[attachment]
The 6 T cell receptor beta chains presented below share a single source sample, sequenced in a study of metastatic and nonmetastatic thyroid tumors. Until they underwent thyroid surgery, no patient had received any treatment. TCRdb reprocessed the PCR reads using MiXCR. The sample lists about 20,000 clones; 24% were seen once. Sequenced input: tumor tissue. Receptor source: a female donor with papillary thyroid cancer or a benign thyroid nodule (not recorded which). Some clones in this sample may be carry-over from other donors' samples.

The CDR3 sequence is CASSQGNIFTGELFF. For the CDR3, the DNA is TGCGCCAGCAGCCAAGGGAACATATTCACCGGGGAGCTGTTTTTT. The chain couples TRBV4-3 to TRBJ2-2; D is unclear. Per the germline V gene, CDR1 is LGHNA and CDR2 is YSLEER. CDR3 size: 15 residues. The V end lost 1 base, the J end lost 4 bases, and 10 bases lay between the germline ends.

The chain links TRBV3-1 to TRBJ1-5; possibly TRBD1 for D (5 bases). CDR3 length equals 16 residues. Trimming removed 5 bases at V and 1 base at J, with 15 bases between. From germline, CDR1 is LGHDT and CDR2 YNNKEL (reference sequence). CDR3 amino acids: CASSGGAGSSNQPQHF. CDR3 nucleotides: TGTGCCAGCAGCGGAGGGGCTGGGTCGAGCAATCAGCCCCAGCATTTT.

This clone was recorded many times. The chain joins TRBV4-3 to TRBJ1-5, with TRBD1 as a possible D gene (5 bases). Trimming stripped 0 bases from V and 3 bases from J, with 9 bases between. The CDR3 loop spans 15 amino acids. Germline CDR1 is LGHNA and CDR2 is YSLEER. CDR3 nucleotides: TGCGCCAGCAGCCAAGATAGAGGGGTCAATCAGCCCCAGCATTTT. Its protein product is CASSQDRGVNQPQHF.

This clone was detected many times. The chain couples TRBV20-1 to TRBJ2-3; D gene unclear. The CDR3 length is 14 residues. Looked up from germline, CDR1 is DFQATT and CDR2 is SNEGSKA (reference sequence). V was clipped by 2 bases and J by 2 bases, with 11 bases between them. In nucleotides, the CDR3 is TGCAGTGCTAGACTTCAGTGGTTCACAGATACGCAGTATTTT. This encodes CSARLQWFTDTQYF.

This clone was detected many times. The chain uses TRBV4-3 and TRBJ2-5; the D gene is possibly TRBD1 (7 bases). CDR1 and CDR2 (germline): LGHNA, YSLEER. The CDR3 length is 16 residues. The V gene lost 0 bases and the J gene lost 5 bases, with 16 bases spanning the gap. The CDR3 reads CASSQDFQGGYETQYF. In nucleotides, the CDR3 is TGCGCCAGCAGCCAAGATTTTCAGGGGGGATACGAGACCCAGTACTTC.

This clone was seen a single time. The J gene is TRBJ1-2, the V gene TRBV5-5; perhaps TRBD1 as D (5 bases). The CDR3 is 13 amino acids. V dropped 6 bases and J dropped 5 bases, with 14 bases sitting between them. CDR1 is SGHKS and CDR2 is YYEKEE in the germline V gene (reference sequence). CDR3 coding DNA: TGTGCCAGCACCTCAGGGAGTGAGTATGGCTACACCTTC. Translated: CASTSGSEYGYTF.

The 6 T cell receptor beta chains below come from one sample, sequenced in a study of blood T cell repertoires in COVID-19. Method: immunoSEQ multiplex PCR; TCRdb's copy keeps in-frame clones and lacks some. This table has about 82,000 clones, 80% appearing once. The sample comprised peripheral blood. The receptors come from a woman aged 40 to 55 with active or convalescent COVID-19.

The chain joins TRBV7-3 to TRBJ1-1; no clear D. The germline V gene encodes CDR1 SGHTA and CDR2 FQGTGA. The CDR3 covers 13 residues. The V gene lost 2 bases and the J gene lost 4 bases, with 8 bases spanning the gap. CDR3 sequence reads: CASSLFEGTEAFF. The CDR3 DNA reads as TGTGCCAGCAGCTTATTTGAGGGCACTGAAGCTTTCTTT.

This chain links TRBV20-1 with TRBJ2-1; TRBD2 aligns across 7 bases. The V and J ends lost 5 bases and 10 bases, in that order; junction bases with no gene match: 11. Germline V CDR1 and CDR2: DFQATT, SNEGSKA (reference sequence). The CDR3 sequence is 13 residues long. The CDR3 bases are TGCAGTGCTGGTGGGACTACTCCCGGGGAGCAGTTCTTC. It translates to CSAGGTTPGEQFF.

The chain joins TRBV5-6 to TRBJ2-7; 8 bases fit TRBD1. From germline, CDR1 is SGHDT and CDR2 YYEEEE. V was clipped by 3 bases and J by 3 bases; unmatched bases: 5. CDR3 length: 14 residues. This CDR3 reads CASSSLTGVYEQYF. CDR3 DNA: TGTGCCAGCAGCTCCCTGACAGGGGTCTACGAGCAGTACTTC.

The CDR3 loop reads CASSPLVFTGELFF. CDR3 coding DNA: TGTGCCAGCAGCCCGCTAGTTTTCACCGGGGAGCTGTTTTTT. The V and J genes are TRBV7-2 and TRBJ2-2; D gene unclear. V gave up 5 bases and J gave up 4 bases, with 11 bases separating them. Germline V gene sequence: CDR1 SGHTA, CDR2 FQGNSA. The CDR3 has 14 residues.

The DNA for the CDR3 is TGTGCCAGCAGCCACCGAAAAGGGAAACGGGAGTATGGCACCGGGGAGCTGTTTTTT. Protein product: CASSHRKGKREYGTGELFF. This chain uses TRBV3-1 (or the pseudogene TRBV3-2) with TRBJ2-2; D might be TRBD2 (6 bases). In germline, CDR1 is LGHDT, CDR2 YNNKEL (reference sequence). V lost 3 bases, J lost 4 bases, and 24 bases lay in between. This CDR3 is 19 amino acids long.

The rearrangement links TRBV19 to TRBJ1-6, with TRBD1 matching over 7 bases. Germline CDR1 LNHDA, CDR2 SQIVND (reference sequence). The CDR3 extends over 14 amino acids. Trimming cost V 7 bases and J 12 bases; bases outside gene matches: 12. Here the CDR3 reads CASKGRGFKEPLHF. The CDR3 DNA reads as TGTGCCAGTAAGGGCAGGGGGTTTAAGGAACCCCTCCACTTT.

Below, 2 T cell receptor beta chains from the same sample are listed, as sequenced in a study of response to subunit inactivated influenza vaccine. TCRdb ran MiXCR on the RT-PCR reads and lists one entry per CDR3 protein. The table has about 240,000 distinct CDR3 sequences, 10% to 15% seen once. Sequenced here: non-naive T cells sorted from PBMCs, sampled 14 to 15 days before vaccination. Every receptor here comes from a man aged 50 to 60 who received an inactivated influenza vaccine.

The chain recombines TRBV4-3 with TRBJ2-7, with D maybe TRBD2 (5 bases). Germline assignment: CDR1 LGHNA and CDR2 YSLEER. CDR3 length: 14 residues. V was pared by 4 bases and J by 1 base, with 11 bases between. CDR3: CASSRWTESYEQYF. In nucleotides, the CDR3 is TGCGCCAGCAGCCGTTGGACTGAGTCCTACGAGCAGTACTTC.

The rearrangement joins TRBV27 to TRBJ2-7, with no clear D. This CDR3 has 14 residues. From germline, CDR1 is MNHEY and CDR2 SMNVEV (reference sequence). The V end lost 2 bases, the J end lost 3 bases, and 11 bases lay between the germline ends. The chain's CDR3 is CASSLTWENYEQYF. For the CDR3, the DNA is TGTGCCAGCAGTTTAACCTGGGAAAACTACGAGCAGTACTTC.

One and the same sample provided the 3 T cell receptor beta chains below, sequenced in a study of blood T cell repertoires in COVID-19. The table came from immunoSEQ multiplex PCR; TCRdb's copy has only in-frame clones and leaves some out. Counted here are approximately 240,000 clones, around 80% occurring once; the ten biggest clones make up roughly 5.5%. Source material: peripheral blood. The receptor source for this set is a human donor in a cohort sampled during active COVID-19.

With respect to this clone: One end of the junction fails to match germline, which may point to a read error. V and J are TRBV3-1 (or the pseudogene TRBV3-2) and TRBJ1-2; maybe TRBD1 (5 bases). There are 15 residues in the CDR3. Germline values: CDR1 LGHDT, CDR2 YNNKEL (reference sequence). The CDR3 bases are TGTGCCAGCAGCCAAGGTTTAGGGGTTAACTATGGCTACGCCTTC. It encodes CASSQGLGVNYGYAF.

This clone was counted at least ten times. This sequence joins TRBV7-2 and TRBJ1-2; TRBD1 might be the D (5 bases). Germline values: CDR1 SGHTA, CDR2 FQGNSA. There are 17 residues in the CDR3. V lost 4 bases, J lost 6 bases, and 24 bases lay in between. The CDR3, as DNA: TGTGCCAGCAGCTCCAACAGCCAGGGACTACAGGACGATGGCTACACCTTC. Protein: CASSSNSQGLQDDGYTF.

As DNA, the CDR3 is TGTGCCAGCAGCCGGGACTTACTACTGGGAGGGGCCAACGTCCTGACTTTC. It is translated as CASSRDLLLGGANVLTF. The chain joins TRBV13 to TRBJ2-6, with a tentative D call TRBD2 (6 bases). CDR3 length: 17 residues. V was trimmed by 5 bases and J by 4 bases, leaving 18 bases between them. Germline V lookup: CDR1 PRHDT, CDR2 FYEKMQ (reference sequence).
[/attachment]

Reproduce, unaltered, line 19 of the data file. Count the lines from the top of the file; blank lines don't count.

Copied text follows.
With respect to this clone: One end of the junction fails to match germline, which may point to a read error. V and J are TRBV3-1 (or the pseudogene TRBV3-2) and TRBJ1-2; maybe TRBD1 (5 bases). There are 15 residues in the CDR3. Germline values: CDR1 LGHDT, CDR2 YNNKEL (reference sequence). The CDR3 bases are TGTGCCAGCAGCCAAGGTTTAGGGGTTAACTATGGCTACGCCTTC. It encodes CASSQGLGVNYGYAF.